Life and service for the Lord is an accountable stewardship of various talents, gifts, opportunities, and abilities. The Lord’s parables stress this truth. Reward and loss are a certainty but their exact nature is not as clear.  Evidently, the quality of each person’s work is either temporal or enduring.  Acts of devotion done for temporal glory will have no eternal significance. But there will be awareness of loss.  I Corinthians 3:10-15 is most likely a reference to efforts at building Christ’s Church. Do we build based on worldly wisdom or Christ and His teaching? In verse 15, it’s the man’s work (evidently in building the church) that could be burned up, while the man himself is spared.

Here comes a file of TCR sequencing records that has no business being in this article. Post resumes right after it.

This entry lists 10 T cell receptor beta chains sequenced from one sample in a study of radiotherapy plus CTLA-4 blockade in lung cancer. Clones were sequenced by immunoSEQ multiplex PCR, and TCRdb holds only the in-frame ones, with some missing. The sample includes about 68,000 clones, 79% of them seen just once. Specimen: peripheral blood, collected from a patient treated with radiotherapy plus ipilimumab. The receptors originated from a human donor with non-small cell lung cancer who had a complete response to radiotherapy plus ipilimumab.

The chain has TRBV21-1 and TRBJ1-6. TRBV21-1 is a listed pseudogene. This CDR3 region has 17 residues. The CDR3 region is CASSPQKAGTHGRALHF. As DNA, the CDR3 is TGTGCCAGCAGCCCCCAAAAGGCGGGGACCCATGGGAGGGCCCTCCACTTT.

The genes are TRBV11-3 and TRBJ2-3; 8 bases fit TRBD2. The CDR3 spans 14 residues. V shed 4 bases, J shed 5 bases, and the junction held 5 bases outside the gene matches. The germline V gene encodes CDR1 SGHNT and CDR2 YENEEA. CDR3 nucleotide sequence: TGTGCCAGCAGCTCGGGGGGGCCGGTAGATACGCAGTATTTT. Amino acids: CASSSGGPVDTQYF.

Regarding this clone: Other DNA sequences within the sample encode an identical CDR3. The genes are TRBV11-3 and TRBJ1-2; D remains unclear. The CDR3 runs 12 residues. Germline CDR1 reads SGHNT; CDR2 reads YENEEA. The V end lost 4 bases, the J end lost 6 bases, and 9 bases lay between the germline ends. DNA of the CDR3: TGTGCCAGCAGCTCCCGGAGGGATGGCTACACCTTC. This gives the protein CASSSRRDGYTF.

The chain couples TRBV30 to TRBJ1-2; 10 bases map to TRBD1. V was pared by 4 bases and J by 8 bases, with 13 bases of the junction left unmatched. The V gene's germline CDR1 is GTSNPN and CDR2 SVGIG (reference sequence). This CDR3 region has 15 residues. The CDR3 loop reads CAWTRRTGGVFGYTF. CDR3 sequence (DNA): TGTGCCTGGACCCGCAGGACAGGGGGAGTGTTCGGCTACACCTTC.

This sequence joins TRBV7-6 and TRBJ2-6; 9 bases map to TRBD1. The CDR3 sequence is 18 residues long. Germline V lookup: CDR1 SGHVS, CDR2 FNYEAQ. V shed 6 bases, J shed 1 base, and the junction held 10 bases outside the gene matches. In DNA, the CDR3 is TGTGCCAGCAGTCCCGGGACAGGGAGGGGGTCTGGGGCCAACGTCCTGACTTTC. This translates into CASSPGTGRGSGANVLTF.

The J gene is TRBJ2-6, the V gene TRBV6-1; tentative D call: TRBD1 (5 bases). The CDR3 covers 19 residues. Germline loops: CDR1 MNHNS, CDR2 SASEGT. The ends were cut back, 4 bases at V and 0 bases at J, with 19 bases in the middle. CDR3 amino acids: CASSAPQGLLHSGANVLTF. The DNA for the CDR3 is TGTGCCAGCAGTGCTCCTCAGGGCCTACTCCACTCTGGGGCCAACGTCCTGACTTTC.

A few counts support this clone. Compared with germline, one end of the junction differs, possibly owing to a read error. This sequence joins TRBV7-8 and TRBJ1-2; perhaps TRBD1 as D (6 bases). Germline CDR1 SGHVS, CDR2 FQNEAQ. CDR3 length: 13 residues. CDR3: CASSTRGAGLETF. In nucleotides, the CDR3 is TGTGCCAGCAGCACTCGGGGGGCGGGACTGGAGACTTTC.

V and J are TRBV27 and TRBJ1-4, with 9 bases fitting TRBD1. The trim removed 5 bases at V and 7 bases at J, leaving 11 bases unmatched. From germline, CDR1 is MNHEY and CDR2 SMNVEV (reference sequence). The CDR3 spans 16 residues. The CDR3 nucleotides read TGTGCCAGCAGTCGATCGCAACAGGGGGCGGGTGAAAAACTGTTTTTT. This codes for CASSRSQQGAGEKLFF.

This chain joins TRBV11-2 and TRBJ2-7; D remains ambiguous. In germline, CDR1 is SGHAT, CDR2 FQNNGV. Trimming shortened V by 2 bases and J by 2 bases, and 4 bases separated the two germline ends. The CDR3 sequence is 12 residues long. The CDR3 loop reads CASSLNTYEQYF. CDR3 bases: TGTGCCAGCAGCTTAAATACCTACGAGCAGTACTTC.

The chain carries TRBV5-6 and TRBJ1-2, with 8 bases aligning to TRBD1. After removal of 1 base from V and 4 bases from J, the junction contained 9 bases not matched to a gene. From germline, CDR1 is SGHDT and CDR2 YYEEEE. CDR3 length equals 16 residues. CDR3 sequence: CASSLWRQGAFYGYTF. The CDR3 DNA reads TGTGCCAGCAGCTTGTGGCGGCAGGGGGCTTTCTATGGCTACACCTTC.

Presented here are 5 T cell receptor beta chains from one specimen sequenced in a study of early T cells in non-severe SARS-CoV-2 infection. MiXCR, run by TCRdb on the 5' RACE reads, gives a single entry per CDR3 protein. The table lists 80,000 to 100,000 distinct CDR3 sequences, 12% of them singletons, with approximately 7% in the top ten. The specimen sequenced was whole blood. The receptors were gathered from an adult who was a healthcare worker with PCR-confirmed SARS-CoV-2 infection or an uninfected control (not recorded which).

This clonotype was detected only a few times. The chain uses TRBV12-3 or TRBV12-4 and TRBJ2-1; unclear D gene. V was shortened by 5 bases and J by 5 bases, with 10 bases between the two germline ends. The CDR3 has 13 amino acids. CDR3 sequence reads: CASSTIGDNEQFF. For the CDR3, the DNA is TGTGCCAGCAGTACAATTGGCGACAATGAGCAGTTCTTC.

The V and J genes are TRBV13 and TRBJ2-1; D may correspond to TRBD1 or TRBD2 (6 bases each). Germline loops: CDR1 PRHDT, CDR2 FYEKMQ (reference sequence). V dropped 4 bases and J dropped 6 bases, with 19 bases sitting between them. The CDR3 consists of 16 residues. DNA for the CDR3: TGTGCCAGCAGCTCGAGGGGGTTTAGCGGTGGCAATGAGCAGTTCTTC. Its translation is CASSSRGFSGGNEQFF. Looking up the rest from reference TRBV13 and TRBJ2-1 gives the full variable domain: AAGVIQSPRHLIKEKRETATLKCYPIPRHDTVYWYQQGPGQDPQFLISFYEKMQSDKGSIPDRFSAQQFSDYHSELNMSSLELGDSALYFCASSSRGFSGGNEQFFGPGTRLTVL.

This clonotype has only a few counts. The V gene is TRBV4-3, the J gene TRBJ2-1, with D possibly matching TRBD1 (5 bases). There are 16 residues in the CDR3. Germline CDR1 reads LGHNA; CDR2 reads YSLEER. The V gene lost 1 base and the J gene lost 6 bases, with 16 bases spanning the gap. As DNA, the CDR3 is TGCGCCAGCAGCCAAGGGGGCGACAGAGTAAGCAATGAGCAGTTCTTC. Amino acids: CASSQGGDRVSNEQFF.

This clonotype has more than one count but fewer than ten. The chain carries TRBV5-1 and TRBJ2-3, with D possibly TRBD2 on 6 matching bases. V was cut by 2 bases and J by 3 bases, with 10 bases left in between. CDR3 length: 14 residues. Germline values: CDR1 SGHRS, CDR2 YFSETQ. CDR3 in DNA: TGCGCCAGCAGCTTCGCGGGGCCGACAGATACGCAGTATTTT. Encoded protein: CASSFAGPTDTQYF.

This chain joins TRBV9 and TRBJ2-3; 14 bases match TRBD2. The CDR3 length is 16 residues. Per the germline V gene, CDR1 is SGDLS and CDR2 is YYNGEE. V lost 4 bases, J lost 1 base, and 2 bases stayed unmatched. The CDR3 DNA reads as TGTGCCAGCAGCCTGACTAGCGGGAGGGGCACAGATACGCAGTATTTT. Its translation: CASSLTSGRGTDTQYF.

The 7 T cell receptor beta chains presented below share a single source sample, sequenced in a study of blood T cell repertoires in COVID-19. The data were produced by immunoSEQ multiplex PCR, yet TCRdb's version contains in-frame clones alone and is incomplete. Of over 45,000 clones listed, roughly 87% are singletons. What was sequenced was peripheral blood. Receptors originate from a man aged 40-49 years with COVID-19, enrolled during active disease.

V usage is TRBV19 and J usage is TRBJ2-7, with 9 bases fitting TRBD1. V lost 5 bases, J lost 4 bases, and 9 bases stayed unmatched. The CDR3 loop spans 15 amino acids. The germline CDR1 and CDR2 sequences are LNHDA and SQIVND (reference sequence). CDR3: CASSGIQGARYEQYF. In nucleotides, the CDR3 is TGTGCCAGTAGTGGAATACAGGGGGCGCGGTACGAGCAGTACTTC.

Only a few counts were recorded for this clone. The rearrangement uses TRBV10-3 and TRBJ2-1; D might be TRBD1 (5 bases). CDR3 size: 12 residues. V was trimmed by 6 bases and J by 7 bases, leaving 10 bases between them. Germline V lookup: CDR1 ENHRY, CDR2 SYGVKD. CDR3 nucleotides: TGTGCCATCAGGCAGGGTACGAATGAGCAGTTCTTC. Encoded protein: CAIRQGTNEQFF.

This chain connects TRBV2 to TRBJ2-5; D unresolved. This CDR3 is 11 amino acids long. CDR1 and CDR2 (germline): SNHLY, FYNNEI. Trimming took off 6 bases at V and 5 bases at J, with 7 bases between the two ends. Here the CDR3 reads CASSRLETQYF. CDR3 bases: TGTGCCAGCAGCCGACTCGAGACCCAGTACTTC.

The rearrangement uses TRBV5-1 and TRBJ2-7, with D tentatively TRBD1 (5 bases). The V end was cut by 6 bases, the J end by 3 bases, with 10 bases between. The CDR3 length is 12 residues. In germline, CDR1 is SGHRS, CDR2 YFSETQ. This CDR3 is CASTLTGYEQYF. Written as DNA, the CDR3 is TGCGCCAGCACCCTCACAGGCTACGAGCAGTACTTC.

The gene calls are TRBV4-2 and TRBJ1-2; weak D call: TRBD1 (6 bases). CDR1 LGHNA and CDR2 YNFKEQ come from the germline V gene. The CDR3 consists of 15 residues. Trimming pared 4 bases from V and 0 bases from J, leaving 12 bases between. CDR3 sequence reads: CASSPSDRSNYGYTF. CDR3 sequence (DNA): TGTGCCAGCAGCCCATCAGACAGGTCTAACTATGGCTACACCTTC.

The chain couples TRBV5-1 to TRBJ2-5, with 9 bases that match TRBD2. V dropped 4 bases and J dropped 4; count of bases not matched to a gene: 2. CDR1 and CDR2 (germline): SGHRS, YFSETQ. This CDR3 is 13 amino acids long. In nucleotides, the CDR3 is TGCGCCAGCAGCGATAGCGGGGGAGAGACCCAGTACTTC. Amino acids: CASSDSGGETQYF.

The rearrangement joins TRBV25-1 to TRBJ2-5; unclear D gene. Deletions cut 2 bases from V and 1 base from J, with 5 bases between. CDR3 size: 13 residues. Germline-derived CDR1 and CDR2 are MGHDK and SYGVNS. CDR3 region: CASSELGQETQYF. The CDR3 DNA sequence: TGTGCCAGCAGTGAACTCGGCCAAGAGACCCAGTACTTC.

This is “one of the most significant passages in the New Testament that warn—and encourage—those responsible for “building” the church of Christ.  In the final analysis, of course, this includes all believers, but it has particular relevance, following so closely as it does vv. 5-9, to those with teaching/leadership responsibilities.  Paul’s point is unquestionably warning.  It is unfortunately possible for people to attempt to build the church out of every imaginable human system predicated on merely worldly wisdom, be it philosophy, ‘pop’ psychology, managerial techniques, relational ‘good feelings,’ or what have you.  But at the final judgment, all such building (and perhaps countless other forms, where systems have become more important than the gospel itself) will be shown for what it is: something merely human, with no character of Christ or his gospel in it. Often, of course, the test may come this side of the final one, and in such an hour of stress that which has been built of modern forms of sophia usually comes tumbling down.”  (Gordon Fee, First Corinthians, NICNT,)  (cf. the seven churches in Revelation 2/3)